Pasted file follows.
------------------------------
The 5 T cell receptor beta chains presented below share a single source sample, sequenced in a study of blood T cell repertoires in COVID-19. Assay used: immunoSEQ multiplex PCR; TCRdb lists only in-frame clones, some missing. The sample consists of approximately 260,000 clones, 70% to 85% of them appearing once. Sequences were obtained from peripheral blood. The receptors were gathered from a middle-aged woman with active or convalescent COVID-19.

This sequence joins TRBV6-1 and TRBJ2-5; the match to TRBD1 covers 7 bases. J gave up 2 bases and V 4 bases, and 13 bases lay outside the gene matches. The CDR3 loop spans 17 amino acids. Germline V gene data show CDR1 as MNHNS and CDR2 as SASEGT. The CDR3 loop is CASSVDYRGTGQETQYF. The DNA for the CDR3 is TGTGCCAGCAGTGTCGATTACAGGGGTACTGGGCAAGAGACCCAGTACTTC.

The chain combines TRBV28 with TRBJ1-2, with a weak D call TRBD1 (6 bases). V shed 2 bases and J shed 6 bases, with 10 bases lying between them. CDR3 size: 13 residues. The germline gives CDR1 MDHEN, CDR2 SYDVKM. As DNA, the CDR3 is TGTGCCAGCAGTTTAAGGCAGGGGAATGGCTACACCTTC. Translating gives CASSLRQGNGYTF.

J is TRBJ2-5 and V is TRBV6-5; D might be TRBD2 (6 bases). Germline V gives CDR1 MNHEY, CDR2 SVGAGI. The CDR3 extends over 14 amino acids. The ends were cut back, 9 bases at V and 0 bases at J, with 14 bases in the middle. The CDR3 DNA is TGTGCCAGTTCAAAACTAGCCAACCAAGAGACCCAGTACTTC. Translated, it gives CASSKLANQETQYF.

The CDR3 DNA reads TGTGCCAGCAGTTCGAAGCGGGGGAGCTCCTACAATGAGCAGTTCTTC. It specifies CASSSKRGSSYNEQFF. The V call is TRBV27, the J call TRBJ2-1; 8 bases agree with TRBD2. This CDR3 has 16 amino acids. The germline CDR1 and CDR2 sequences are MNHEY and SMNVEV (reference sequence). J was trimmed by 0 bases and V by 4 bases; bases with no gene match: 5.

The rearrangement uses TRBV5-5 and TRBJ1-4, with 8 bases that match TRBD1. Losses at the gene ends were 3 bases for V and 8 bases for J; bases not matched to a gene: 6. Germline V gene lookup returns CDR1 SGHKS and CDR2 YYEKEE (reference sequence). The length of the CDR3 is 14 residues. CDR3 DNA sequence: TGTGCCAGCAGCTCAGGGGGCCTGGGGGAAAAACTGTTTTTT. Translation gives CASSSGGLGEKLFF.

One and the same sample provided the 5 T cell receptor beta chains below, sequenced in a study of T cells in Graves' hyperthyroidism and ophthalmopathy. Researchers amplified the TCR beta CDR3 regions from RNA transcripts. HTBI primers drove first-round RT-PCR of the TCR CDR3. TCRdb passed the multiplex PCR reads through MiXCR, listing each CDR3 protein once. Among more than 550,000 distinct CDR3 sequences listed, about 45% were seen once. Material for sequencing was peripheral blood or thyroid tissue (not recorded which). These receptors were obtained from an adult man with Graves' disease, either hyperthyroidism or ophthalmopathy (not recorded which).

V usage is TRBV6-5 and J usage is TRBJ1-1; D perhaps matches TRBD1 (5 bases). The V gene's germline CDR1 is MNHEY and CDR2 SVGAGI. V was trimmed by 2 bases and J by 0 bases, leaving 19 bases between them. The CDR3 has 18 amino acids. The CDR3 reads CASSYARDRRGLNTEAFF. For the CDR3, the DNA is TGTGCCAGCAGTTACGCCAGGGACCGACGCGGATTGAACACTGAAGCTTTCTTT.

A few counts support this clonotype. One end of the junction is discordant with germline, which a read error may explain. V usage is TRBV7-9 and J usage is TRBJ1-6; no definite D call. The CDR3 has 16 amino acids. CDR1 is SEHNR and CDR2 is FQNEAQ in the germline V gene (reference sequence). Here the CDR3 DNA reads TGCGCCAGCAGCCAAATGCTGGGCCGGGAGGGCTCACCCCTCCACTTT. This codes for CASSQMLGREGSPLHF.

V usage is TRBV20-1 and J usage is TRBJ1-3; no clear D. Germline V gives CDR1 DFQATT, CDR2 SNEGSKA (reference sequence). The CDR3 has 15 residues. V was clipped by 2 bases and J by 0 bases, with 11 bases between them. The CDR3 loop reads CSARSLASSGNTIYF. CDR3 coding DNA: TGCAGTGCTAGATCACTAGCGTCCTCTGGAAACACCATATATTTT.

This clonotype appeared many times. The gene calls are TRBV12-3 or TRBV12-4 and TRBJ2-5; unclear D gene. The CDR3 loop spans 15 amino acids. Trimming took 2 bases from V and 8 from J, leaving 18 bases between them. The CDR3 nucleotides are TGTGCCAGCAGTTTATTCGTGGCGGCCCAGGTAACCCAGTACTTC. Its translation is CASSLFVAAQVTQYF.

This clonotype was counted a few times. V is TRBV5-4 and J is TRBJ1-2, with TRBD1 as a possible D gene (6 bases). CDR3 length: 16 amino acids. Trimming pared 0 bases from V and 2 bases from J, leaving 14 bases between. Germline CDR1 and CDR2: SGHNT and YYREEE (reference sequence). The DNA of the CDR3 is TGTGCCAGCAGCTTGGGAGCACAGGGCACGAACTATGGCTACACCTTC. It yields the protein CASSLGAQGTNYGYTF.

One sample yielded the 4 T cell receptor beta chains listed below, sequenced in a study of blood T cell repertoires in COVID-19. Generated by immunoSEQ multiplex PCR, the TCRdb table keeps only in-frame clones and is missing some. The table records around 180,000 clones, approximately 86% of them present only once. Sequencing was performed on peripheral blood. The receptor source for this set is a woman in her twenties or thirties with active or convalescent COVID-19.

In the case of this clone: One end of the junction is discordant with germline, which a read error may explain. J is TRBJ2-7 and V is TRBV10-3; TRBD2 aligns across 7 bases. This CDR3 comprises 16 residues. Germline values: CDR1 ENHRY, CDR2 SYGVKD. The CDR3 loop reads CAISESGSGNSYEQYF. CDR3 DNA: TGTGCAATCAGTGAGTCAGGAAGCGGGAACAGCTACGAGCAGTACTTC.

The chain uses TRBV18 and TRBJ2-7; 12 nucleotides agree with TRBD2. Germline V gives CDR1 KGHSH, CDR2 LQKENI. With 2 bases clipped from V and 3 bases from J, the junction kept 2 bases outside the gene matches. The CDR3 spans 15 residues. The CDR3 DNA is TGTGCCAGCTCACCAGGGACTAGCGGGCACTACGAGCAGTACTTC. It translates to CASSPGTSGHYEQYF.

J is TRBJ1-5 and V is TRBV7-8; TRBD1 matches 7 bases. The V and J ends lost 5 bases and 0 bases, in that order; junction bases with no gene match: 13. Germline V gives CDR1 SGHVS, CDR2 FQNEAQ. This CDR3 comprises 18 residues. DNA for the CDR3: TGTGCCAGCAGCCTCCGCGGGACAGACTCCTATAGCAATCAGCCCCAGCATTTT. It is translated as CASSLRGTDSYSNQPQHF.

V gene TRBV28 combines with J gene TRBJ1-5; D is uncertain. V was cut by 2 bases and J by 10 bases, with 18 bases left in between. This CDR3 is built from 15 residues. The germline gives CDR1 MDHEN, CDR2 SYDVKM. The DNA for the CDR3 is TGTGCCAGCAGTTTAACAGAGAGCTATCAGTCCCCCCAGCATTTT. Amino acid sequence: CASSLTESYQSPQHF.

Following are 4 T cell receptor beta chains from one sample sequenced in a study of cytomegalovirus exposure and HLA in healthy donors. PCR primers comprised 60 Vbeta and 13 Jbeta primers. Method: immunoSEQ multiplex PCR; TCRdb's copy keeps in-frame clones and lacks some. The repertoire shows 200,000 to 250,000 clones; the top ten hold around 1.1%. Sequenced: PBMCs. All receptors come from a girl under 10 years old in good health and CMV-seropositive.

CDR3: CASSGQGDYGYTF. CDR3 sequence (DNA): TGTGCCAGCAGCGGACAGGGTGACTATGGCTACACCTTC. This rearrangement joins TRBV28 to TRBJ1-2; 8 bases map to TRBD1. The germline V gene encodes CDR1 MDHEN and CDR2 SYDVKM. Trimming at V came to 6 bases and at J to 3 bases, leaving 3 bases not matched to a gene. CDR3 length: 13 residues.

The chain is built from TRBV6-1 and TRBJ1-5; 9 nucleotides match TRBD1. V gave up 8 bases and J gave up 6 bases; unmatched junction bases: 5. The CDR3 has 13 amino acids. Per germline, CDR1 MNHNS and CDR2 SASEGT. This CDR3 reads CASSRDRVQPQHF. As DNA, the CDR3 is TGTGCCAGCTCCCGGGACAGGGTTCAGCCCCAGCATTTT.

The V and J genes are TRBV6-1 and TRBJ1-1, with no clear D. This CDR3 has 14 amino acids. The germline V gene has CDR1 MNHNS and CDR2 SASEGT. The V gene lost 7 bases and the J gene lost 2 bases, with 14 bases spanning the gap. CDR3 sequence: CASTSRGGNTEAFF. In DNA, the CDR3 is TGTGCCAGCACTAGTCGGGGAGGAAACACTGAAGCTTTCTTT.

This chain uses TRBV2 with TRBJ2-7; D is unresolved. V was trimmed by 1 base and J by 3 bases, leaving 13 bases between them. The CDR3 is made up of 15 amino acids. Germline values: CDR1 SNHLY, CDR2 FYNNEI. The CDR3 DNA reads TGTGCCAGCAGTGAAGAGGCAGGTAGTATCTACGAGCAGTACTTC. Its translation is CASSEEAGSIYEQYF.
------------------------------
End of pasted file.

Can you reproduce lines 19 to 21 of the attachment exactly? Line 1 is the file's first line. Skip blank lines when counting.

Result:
CDR3: CASSGQGDYGYTF. CDR3 sequence (DNA): TGTGCCAGCAGCGGACAGGGTGACTATGGCTACACCTTC. This rearrangement joins TRBV28 to TRBJ1-2; 8 bases map to TRBD1. The germline V gene encodes CDR1 MDHEN and CDR2 SYDVKM. Trimming at V came to 6 bases and at J to 3 bases, leaving 3 bases not matched to a gene. CDR3 length: 13 residues.

The chain is built from TRBV6-1 and TRBJ1-5; 9 nucleotides match TRBD1. V gave up 8 bases and J gave up 6 bases; unmatched junction bases: 5. The CDR3 has 13 amino acids. Per germline, CDR1 MNHNS and CDR2 SASEGT. This CDR3 reads CASSRDRVQPQHF. As DNA, the CDR3 is TGTGCCAGCTCCCGGGACAGGGTTCAGCCCCAGCATTTT.

The V and J genes are TRBV6-1 and TRBJ1-1, with no clear D. This CDR3 has 14 amino acids. The germline V gene has CDR1 MNHNS and CDR2 SASEGT. The V gene lost 7 bases and the J gene lost 2 bases, with 14 bases spanning the gap. CDR3 sequence: CASTSRGGNTEAFF. In DNA, the CDR3 is TGTGCCAGCACTAGTCGGGGAGGAAACACTGAAGCTTTCTTT.